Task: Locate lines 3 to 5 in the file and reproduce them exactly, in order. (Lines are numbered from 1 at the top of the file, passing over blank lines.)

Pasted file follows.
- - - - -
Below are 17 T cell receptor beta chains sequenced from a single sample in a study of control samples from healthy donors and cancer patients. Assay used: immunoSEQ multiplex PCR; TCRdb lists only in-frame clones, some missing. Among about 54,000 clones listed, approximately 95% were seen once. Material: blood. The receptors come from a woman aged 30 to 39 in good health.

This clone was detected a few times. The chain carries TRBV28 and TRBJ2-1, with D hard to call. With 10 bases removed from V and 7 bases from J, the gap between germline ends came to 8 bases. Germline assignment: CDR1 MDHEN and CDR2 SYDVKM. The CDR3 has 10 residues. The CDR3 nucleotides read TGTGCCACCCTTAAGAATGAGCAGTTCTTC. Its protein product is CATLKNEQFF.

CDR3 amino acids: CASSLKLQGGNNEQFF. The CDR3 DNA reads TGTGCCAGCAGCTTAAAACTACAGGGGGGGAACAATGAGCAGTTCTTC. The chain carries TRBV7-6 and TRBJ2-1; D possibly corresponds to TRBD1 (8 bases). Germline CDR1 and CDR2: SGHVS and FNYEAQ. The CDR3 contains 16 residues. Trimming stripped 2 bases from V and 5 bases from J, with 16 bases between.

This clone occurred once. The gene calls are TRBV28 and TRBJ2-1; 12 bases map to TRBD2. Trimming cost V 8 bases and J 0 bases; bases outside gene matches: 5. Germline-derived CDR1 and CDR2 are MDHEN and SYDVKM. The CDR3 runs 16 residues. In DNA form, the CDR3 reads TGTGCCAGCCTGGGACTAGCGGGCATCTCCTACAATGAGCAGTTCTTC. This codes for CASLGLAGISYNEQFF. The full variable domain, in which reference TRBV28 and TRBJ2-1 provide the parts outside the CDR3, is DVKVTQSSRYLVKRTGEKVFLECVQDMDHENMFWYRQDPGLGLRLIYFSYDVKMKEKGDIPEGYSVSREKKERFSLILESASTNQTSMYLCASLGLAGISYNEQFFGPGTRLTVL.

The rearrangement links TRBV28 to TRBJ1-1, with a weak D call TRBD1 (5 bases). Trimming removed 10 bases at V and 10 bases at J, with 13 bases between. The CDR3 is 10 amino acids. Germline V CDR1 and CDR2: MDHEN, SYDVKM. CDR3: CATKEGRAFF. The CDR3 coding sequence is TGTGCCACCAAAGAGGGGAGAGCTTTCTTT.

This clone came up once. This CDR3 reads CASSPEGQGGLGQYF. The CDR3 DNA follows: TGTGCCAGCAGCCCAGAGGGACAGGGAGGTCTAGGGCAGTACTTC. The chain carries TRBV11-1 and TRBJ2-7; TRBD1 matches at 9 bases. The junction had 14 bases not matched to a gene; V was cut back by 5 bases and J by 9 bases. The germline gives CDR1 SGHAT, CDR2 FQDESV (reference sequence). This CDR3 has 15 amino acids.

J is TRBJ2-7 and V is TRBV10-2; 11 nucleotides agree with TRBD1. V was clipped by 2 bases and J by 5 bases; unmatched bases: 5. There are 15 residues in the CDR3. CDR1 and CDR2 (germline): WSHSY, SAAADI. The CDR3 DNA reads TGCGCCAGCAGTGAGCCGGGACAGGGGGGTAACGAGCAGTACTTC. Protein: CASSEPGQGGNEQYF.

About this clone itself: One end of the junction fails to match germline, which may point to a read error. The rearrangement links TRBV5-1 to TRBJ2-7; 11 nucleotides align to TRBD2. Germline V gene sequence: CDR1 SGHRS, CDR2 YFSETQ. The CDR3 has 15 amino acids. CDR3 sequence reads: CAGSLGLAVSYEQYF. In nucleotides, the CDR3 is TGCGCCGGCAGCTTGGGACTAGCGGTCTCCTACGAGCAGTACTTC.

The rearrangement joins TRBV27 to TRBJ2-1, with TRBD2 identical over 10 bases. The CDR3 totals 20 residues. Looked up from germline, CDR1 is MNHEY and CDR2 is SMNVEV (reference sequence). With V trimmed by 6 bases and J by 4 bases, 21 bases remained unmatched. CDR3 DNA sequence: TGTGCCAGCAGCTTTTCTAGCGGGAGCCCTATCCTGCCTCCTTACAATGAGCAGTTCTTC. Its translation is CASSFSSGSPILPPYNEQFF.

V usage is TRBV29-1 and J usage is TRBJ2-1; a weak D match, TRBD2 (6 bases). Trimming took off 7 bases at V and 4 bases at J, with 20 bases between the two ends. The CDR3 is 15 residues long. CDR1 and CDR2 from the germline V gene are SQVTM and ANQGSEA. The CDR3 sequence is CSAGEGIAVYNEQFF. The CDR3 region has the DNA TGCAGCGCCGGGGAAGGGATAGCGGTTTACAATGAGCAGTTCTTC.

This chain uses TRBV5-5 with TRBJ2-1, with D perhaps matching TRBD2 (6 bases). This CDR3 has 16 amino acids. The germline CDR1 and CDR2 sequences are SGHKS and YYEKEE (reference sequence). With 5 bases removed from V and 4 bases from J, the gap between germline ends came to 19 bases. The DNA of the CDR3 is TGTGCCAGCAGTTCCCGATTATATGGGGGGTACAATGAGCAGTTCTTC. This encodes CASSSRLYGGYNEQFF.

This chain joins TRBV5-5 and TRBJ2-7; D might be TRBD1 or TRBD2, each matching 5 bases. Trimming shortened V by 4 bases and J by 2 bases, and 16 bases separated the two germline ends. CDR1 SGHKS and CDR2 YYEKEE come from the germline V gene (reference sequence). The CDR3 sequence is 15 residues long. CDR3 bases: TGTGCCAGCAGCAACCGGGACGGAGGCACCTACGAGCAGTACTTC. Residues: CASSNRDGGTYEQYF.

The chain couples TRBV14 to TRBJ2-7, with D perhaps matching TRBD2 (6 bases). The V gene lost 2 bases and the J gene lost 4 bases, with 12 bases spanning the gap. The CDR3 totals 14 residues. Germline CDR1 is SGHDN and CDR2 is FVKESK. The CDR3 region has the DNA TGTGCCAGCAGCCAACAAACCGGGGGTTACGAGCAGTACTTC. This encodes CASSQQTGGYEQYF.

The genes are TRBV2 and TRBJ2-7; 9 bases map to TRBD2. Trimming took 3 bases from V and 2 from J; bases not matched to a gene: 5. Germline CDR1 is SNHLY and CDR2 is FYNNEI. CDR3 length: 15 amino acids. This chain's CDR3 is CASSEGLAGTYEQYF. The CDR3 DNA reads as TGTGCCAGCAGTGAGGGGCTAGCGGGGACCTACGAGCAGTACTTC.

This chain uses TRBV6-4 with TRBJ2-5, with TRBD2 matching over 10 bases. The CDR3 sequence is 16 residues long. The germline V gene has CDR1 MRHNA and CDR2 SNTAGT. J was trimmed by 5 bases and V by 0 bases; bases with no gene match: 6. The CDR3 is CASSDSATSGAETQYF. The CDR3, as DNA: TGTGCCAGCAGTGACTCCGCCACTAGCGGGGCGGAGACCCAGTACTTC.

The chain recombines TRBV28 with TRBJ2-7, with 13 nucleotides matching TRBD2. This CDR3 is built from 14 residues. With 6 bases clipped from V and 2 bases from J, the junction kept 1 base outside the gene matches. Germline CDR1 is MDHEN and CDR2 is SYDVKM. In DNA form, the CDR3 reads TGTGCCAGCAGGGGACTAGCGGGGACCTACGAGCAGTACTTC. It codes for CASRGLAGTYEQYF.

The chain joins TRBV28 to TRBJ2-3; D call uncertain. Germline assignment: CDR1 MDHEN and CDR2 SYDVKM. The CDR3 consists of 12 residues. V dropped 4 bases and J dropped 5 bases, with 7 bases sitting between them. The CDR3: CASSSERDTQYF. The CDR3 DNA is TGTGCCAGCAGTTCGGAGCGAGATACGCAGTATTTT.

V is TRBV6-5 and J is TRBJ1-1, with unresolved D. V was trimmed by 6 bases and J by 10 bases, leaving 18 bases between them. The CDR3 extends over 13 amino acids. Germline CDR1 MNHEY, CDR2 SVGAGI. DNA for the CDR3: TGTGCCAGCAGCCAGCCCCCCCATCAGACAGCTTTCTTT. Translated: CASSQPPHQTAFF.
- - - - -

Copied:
CDR3 amino acids: CASSLKLQGGNNEQFF. The CDR3 DNA reads TGTGCCAGCAGCTTAAAACTACAGGGGGGGAACAATGAGCAGTTCTTC. The chain carries TRBV7-6 and TRBJ2-1; D possibly corresponds to TRBD1 (8 bases). Germline CDR1 and CDR2: SGHVS and FNYEAQ. The CDR3 contains 16 residues. Trimming stripped 2 bases from V and 5 bases from J, with 16 bases between.

This clone occurred once. The gene calls are TRBV28 and TRBJ2-1; 12 bases map to TRBD2. Trimming cost V 8 bases and J 0 bases; bases outside gene matches: 5. Germline-derived CDR1 and CDR2 are MDHEN and SYDVKM. The CDR3 runs 16 residues. In DNA form, the CDR3 reads TGTGCCAGCCTGGGACTAGCGGGCATCTCCTACAATGAGCAGTTCTTC. This codes for CASLGLAGISYNEQFF. The full variable domain, in which reference TRBV28 and TRBJ2-1 provide the parts outside the CDR3, is DVKVTQSSRYLVKRTGEKVFLECVQDMDHENMFWYRQDPGLGLRLIYFSYDVKMKEKGDIPEGYSVSREKKERFSLILESASTNQTSMYLCASLGLAGISYNEQFFGPGTRLTVL.

The rearrangement links TRBV28 to TRBJ1-1, with a weak D call TRBD1 (5 bases). Trimming removed 10 bases at V and 10 bases at J, with 13 bases between. The CDR3 is 10 amino acids. Germline V CDR1 and CDR2: MDHEN, SYDVKM. CDR3: CATKEGRAFF. The CDR3 coding sequence is TGTGCCACCAAAGAGGGGAGAGCTTTCTTT.